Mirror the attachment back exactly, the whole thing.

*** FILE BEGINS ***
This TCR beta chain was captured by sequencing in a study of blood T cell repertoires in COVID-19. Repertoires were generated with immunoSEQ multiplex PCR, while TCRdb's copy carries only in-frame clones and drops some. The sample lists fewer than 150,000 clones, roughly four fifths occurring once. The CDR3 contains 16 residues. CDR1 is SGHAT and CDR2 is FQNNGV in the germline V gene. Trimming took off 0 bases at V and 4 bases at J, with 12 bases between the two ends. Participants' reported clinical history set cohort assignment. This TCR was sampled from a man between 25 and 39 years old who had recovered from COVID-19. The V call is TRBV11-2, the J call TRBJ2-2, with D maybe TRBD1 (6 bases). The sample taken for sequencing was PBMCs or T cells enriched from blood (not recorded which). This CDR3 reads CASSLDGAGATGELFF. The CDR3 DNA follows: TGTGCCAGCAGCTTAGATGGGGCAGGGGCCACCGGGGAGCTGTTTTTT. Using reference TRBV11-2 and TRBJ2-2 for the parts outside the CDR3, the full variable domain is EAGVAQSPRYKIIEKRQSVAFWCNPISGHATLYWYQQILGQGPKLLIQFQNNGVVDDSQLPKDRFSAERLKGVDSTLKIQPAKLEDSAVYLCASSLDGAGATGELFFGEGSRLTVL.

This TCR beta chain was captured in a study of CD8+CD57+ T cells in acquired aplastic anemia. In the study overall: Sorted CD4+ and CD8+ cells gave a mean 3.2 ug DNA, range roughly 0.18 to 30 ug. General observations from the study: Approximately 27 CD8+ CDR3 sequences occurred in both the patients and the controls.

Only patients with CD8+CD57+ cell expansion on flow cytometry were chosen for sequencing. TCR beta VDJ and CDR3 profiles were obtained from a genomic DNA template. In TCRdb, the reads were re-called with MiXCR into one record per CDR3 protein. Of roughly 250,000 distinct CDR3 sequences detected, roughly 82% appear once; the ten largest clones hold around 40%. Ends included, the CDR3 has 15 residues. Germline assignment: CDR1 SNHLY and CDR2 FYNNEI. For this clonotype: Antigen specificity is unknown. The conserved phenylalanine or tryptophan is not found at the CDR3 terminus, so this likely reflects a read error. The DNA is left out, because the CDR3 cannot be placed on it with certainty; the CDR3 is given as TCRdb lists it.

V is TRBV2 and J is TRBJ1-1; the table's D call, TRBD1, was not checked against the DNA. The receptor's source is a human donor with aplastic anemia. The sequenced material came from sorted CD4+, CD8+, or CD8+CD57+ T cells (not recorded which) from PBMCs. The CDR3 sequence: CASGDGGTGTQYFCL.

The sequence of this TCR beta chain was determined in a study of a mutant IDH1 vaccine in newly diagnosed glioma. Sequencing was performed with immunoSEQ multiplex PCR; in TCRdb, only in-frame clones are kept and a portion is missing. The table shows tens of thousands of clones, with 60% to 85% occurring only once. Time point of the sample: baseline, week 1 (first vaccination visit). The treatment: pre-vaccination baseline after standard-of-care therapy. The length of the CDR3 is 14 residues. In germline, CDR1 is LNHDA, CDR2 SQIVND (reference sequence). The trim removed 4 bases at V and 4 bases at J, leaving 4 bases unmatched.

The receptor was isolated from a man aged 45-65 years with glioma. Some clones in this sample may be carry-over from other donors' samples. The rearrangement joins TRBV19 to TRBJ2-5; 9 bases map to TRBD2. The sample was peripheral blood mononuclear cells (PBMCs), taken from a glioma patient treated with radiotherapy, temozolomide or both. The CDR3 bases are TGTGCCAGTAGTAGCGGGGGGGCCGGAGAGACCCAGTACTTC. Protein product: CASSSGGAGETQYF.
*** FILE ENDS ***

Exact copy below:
This TCR beta chain was captured by sequencing in a study of blood T cell repertoires in COVID-19. Repertoires were generated with immunoSEQ multiplex PCR, while TCRdb's copy carries only in-frame clones and drops some. The sample lists fewer than 150,000 clones, roughly four fifths occurring once. The CDR3 contains 16 residues. CDR1 is SGHAT and CDR2 is FQNNGV in the germline V gene. Trimming took off 0 bases at V and 4 bases at J, with 12 bases between the two ends. Participants' reported clinical history set cohort assignment. This TCR was sampled from a man between 25 and 39 years old who had recovered from COVID-19. The V call is TRBV11-2, the J call TRBJ2-2, with D maybe TRBD1 (6 bases). The sample taken for sequencing was PBMCs or T cells enriched from blood (not recorded which). This CDR3 reads CASSLDGAGATGELFF. The CDR3 DNA follows: TGTGCCAGCAGCTTAGATGGGGCAGGGGCCACCGGGGAGCTGTTTTTT. Using reference TRBV11-2 and TRBJ2-2 for the parts outside the CDR3, the full variable domain is EAGVAQSPRYKIIEKRQSVAFWCNPISGHATLYWYQQILGQGPKLLIQFQNNGVVDDSQLPKDRFSAERLKGVDSTLKIQPAKLEDSAVYLCASSLDGAGATGELFFGEGSRLTVL.

This TCR beta chain was captured in a study of CD8+CD57+ T cells in acquired aplastic anemia. In the study overall: Sorted CD4+ and CD8+ cells gave a mean 3.2 ug DNA, range roughly 0.18 to 30 ug. General observations from the study: Approximately 27 CD8+ CDR3 sequences occurred in both the patients and the controls.

Only patients with CD8+CD57+ cell expansion on flow cytometry were chosen for sequencing. TCR beta VDJ and CDR3 profiles were obtained from a genomic DNA template. In TCRdb, the reads were re-called with MiXCR into one record per CDR3 protein. Of roughly 250,000 distinct CDR3 sequences detected, roughly 82% appear once; the ten largest clones hold around 40%. Ends included, the CDR3 has 15 residues. Germline assignment: CDR1 SNHLY and CDR2 FYNNEI. For this clonotype: Antigen specificity is unknown. The conserved phenylalanine or tryptophan is not found at the CDR3 terminus, so this likely reflects a read error. The DNA is left out, because the CDR3 cannot be placed on it with certainty; the CDR3 is given as TCRdb lists it.

V is TRBV2 and J is TRBJ1-1; the table's D call, TRBD1, was not checked against the DNA. The receptor's source is a human donor with aplastic anemia. The sequenced material came from sorted CD4+, CD8+, or CD8+CD57+ T cells (not recorded which) from PBMCs. The CDR3 sequence: CASGDGGTGTQYFCL.

The sequence of this TCR beta chain was determined in a study of a mutant IDH1 vaccine in newly diagnosed glioma. Sequencing was performed with immunoSEQ multiplex PCR; in TCRdb, only in-frame clones are kept and a portion is missing. The table shows tens of thousands of clones, with 60% to 85% occurring only once. Time point of the sample: baseline, week 1 (first vaccination visit). The treatment: pre-vaccination baseline after standard-of-care therapy. The length of the CDR3 is 14 residues. In germline, CDR1 is LNHDA, CDR2 SQIVND (reference sequence). The trim removed 4 bases at V and 4 bases at J, leaving 4 bases unmatched.

The receptor was isolated from a man aged 45-65 years with glioma. Some clones in this sample may be carry-over from other donors' samples. The rearrangement joins TRBV19 to TRBJ2-5; 9 bases map to TRBD2. The sample was peripheral blood mononuclear cells (PBMCs), taken from a glioma patient treated with radiotherapy, temozolomide or both. The CDR3 bases are TGTGCCAGTAGTAGCGGGGGGGCCGGAGAGACCCAGTACTTC. Protein product: CASSSGGAGETQYF.